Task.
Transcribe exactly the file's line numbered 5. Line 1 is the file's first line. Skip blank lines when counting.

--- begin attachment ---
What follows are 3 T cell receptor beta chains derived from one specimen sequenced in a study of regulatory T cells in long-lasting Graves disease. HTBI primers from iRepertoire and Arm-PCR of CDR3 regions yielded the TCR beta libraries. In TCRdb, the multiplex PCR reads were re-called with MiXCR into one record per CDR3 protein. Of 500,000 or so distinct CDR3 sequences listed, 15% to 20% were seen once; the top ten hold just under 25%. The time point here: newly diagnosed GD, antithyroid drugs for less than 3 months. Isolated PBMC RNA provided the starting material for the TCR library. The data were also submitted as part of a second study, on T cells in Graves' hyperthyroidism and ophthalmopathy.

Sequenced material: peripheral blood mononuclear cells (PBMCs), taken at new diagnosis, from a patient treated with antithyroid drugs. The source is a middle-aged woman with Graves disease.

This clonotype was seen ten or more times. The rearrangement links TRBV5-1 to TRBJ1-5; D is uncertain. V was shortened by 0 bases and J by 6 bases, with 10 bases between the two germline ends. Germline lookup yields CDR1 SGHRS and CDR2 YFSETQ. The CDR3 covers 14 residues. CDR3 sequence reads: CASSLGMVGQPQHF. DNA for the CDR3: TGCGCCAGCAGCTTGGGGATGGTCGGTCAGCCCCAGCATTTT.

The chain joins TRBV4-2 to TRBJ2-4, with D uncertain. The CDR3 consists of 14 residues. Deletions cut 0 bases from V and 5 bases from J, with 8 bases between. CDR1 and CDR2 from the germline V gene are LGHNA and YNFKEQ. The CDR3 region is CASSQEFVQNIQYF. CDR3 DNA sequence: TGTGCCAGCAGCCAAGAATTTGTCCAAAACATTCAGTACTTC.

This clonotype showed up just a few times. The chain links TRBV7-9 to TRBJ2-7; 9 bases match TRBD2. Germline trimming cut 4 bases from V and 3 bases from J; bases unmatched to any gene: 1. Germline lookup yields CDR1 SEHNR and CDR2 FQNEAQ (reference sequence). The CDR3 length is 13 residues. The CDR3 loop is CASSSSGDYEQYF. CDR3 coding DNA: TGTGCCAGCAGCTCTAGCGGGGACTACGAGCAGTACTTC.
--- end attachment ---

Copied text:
This clonotype showed up just a few times. The chain links TRBV7-9 to TRBJ2-7; 9 bases match TRBD2. Germline trimming cut 4 bases from V and 3 bases from J; bases unmatched to any gene: 1. Germline lookup yields CDR1 SEHNR and CDR2 FQNEAQ (reference sequence). The CDR3 length is 13 residues. The CDR3 loop is CASSSSGDYEQYF. CDR3 coding DNA: TGTGCCAGCAGCTCTAGCGGGGACTACGAGCAGTACTTC.